Sevilla Cathedral

Sevilla Cathedral

Good morning! We packed up out of the hostel and left our stuff there and went to meet up with some other SAS colleagues who were in town. We all went out for breakfast at a local cafe and of course got a bottle of sparkling!

We then headed back to the Cathedral since we couldn’t get inside yesterday. It was beautiful! Inside is also where Christopher Columbias’ remains are. We also did the walk to the top of the tower for great views of the whole city. It was strange because instead of stairs they had ramps that were like a square all the way up. I wondered why and never got an answer. Maybe so horses could go up?

View from the top

View from the top

We then went out for a late lunch and had delicious tapas and wine and even met up with another SAS group.

Finally it was time to head to our bus and to Cadiz where the ship was. We grabbed our stuff back at the hostel and took the 7pm bus. We arrived in Cadiz and wandered the old city area near our ship and ended up running into more colleagues and have more tapas. Spain definitely treated me right!

IMG_3484Today we got up and headed to breakfast down the road from our hostel. It was right beneath a waffle like structure that after looking up on Foursquare I realized we could go to the top. It was really neat and had this whole set of pathways on top. Also 360 degree view of the city.

From the top we could see the main cathedral and decided to head there next. Unfortunately it was closed to tourists due to a service going on inside. We wandered around the outside and looked at all the ornate doors. Looking at the info panels, I learned it was the 3rd largest cathedral in the world. Wow!

Next we walked towards the bull ring and stopped for a snack and a beer along the river. It was a nice view and relaxing. We made it to the bull ring and you knew their was a big match later. All of the venders were starting to get set up and people were picking up their tickets. We did see the parade of horses that would be used in the ring later.

We walked back to our hostel to grab the tickets since I didn’t think to bring them when we left earlier in the day. Plus it was nice to refresh ourselves and prepare for the bullfight.

We headed back and only need to follow the throngs of people dressed to the nines. I mean these people were dressed like they were going to the Kentucky derby – women in fashionable dresses with hats and men decked out in expensive suits and Armani jeans. I luckily thought to wear a dress, but it was no were in this league.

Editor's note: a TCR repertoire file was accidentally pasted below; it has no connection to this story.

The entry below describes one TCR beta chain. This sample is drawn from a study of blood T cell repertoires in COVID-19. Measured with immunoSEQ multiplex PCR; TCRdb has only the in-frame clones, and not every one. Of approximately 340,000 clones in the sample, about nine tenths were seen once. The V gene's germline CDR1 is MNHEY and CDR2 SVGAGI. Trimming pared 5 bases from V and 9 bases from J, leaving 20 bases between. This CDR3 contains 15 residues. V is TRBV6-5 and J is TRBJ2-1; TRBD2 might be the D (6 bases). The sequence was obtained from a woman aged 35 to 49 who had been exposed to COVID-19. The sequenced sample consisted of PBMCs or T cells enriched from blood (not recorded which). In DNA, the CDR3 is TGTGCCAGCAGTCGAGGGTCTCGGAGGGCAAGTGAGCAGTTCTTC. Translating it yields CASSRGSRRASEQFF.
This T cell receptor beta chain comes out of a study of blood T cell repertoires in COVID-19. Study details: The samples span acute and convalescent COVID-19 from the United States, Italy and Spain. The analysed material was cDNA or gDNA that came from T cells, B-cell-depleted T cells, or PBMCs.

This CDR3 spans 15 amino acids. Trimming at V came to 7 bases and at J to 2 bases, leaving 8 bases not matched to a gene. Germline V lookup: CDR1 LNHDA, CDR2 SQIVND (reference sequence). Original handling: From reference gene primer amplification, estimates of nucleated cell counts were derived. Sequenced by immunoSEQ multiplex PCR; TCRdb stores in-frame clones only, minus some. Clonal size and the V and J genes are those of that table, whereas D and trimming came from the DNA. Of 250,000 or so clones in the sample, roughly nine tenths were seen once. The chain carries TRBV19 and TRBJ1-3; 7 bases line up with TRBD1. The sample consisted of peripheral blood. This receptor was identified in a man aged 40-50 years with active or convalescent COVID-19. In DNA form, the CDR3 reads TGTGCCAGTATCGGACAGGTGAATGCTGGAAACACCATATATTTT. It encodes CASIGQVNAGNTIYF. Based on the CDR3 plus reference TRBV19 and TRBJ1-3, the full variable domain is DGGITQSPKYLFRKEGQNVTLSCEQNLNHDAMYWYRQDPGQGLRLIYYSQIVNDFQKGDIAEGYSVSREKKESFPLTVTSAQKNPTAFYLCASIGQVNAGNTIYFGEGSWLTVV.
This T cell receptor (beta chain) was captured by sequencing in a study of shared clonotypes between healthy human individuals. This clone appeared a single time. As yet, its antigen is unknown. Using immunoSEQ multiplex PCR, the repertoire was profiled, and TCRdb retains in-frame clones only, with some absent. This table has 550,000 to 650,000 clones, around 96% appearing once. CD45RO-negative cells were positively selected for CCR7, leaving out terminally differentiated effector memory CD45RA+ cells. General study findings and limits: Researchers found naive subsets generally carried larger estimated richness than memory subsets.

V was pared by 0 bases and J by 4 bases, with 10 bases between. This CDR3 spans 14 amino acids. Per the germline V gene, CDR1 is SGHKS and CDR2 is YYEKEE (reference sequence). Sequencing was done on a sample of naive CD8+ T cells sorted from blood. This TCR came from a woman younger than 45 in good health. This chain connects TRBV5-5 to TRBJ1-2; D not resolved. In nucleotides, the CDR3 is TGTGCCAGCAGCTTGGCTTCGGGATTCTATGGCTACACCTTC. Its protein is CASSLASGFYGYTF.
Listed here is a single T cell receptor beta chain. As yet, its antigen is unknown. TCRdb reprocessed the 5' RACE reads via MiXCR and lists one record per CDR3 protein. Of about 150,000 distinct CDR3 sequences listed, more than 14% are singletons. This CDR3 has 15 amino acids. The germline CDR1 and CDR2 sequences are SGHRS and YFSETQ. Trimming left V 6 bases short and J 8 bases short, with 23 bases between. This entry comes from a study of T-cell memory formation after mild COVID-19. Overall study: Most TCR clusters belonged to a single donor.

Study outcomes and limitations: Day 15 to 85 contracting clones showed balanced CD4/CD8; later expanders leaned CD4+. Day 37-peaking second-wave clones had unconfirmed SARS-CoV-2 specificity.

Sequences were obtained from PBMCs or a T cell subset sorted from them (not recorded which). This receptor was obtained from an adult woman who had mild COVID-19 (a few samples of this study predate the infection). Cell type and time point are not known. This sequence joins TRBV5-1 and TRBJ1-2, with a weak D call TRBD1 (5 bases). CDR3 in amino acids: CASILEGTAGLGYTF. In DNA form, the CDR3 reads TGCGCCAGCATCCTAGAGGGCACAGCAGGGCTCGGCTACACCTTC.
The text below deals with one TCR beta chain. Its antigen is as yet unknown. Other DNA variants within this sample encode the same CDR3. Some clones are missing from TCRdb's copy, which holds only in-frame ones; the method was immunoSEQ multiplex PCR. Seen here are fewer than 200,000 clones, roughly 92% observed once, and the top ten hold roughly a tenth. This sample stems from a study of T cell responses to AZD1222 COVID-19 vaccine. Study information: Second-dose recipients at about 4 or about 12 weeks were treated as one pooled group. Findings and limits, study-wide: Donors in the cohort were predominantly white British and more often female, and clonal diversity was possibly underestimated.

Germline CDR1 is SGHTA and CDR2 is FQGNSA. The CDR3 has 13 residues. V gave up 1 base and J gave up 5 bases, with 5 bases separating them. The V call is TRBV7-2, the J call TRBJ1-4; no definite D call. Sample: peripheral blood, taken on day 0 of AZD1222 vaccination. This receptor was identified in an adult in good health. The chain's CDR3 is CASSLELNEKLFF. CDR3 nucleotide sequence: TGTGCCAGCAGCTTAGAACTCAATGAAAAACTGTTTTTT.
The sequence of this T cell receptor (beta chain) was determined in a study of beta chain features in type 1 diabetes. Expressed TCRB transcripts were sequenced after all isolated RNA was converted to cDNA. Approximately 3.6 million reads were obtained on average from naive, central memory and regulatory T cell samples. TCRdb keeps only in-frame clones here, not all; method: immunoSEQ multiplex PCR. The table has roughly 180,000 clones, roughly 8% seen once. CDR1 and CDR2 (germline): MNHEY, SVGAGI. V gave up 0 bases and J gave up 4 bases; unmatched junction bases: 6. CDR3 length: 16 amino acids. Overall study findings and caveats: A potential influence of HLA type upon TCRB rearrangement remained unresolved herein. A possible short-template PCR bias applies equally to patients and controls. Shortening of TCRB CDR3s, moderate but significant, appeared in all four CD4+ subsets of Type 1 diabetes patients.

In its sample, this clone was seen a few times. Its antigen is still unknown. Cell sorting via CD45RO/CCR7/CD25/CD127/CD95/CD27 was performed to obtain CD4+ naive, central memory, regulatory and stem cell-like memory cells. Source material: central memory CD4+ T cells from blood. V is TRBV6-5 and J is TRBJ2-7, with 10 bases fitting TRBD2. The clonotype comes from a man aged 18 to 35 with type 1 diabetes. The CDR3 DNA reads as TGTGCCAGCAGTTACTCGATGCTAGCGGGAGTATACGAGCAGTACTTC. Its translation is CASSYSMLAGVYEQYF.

I stocked up on water and snacks as I had heard that you are not suppose to leave your seat during each round of bullfighting. I’m glad I did too, when we finally made it to our seats they were the ones 30 seats in on a row and there was only 1 way in. It was so narrow it was difficult to not fall on people in either direction. Wow. Once in we didn’t move either, lol.



So what did the bullfight consist of? Well there were 6 bulls, and 3 matadors, so each of them got 2 bulls. Each bullfight goes through the same sequence timed by trumpets. First the matador and his team come out and wave their capes to get the bull to charge and test the bull. Then a guy on a horse that is blind folded and padded comes out and tries to get the bull to charge. When it charges the guy sticks the bull on the back of the neck with a short blade on a lance. This is the first time the bull bleeds. Depending on how well the guy on the horse is doing he will get the bull to charge 2-3 times before being trumpeted off.

Next the matadors team distracts the bull with their capes and then other guys will run at the bull one at the time with 2 barbed sticks with the goal of getting them to stick in the bulls neck muscle. This happens 3 times so there should be 6 sticks in the bull by the end.

Finally its time for the matador to have his run at the bull. Everyone else leaves the ring and the matador with his red cape this time has the bull charge at him. The goal is to do as many passes as close to the bull in a row. The crowd really loved that, with many “ohh, OHHH” as the passes grew in number. When there have been enough passes, or it is not going well and the bull will not cooperate it is time for the matador to get the real sword and finish the bull. The matador does a running charge at the bull and plunges the sward deep inside the bull. If he does it right the bull will start to falter and be dead in 2 minutes. If not he might need another sword or one of the helpers will come in and with a quick stab to the head, kill the bull.